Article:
RIMANEWS - The mayor of the Japanese city of Nagasaki has called for ‘a Japan free of nuclear fears’ as the city commemorates the 67th anniversary of the US nuclear bomb attack at the end of World War II.
Addressing a memorial service held at the Peace Memorial Park in Nagasaki to commemorate the victims of the August 9, 1945 blast, Nagasaki Mayor Tomihisa Taue on Thursday demanded that the Japanese government set a new policy to achieve a society free of radiation fears.
About 6000 people gathered at the Nagasaki’s Peace Park near the epicenter of the 1945 bombing and held a minute of silence in memory of thousands killed in the attack. Japanese Prime Minister Yoshihiko Noda also attended the service.
The bombing attack on Nagasaki came just three days after the United States dropped an atomic bomb on the western city of Hiroshima in the closing days of World War II.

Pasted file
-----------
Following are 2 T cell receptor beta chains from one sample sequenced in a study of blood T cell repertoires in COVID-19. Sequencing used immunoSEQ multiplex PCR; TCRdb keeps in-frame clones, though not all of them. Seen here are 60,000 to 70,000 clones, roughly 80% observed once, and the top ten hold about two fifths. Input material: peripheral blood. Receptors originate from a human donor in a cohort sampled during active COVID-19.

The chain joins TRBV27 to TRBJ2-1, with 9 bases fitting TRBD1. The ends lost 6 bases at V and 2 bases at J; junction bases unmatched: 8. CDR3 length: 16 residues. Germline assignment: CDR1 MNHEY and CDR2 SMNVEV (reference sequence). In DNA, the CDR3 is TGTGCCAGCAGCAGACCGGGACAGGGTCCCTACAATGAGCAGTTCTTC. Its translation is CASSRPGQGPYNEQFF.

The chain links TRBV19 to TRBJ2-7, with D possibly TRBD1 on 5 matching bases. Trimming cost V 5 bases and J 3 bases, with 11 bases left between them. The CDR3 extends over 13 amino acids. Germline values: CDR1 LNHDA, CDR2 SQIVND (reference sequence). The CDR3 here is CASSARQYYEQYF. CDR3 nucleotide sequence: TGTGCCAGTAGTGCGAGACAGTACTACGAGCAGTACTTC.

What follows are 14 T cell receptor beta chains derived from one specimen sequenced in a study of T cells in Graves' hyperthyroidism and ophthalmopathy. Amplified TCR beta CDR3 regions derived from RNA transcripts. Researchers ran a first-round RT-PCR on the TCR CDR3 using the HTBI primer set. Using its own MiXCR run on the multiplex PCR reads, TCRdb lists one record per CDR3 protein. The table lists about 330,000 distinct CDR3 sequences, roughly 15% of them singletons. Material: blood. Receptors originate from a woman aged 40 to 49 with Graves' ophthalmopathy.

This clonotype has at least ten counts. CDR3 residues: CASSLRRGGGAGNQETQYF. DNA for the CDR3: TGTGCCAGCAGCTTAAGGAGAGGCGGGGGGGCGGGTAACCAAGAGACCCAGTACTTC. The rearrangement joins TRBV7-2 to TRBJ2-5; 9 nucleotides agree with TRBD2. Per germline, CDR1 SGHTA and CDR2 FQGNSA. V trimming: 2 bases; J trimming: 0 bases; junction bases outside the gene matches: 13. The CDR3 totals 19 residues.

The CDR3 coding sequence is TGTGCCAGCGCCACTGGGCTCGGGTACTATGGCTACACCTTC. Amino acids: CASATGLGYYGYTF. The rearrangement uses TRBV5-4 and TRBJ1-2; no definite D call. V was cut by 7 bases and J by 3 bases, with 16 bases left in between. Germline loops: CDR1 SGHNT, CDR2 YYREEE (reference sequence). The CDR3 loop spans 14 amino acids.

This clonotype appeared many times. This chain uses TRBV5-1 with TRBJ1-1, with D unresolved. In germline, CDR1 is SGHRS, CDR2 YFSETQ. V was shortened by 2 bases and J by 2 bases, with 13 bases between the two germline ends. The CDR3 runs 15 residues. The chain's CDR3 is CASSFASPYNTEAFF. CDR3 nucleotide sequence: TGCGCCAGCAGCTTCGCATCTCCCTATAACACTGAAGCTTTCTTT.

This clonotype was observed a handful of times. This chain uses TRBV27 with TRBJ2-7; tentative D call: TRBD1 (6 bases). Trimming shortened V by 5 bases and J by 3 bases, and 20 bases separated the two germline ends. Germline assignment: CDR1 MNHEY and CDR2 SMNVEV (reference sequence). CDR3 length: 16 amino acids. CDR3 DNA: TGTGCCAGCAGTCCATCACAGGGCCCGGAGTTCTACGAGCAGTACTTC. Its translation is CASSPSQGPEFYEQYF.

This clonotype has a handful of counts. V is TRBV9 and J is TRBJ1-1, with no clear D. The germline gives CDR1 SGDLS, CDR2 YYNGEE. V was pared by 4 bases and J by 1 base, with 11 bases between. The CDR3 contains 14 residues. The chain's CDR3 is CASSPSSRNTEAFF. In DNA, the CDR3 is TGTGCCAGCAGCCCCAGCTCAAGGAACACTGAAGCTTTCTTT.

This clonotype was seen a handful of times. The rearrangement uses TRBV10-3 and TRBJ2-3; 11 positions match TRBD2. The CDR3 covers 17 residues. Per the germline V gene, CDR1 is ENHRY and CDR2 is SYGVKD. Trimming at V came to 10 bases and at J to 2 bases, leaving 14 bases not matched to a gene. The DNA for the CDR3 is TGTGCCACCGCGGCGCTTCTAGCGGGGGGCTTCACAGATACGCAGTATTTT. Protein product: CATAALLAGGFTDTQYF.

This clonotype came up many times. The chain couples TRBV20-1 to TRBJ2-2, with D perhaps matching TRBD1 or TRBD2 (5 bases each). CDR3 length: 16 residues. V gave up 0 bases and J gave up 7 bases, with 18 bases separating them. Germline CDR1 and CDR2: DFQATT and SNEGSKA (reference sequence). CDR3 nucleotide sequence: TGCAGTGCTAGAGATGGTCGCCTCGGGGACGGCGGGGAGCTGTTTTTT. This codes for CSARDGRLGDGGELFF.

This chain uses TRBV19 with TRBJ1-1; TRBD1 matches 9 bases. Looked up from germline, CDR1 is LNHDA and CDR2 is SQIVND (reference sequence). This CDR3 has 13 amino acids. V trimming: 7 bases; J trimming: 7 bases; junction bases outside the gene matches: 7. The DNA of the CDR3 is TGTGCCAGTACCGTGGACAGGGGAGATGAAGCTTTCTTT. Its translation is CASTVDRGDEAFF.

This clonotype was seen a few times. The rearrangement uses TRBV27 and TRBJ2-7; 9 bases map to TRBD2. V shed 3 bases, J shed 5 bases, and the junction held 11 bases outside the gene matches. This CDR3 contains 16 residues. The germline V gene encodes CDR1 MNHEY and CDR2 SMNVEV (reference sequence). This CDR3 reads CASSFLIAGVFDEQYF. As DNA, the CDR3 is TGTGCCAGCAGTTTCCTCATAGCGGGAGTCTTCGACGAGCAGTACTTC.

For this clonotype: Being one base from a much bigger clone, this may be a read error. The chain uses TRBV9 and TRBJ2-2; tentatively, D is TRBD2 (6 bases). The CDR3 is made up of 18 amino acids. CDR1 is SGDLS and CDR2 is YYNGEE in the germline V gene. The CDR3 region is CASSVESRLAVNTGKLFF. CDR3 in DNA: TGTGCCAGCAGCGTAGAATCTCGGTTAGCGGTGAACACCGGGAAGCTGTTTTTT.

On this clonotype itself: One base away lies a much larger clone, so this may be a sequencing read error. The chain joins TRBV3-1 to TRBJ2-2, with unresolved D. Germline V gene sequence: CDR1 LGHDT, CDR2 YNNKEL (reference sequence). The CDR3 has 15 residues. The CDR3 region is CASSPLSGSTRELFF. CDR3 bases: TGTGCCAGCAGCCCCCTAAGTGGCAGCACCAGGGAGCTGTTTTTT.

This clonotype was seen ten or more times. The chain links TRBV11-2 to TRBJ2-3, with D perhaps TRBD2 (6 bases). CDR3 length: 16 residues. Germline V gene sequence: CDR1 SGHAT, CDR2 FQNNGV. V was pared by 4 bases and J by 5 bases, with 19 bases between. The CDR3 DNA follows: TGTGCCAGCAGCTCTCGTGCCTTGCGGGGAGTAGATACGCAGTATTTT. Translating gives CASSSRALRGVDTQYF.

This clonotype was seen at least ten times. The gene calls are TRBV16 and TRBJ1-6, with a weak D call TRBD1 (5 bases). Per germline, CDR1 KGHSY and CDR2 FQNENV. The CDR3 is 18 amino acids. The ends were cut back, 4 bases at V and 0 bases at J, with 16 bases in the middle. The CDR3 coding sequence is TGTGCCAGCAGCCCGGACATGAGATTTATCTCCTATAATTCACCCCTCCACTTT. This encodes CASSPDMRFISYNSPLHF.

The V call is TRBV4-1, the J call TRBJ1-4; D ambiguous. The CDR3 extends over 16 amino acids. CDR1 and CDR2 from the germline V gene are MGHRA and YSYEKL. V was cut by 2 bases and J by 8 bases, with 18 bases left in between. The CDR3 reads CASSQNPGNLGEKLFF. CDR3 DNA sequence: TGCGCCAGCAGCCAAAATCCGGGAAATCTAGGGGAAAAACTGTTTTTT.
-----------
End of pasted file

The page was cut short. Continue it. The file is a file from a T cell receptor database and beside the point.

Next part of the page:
The bomb attack on Hiroshima killed an estimated 140,000 people, whereas the bombing of Nagasaki killed around 70,000. Yet the nuclear radiation continued to claim thousands of more lives over the following years.
The anniversaries of the two bombings are of great significance to Japan now against the backdrop of last year's disaster at the Fukushima Daiichi nuclear power plant. The Fukushima disaster that was caused by a huge earthquake and tsunami has given rise to a growing wave of anti-nuclear sentiment in the country.[presstv]